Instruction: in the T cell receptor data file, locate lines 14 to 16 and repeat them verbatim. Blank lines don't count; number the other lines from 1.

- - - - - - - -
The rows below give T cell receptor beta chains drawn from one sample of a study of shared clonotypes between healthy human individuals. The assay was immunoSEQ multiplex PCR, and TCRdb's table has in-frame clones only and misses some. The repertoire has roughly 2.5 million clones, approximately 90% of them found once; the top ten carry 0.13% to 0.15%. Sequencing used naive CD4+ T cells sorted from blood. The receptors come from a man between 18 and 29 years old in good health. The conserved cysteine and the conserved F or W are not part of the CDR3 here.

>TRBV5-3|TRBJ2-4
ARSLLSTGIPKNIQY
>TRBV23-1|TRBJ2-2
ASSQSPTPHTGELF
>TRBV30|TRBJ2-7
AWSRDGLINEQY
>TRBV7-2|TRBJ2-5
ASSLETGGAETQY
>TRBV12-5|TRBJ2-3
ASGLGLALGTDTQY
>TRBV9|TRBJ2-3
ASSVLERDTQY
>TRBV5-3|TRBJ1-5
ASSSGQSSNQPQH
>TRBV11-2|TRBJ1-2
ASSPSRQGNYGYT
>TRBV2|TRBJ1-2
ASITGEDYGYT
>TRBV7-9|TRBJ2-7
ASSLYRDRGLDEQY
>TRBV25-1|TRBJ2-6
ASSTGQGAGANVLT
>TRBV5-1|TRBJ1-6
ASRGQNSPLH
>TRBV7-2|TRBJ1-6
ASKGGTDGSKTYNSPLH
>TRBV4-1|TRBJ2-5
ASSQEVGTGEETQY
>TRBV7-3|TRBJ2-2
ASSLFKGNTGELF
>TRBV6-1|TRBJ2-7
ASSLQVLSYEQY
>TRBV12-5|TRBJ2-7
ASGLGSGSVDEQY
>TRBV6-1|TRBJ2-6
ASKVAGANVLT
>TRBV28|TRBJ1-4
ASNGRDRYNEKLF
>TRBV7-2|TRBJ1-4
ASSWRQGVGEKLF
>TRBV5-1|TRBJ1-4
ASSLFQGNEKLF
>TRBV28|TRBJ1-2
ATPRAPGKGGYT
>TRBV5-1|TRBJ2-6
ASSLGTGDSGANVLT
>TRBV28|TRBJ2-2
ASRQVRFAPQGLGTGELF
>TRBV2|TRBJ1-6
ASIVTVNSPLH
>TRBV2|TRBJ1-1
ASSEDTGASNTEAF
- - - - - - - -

>TRBV5-3|TRBJ1-5
ASSSGQSSNQPQH
>TRBV11-2|TRBJ1-2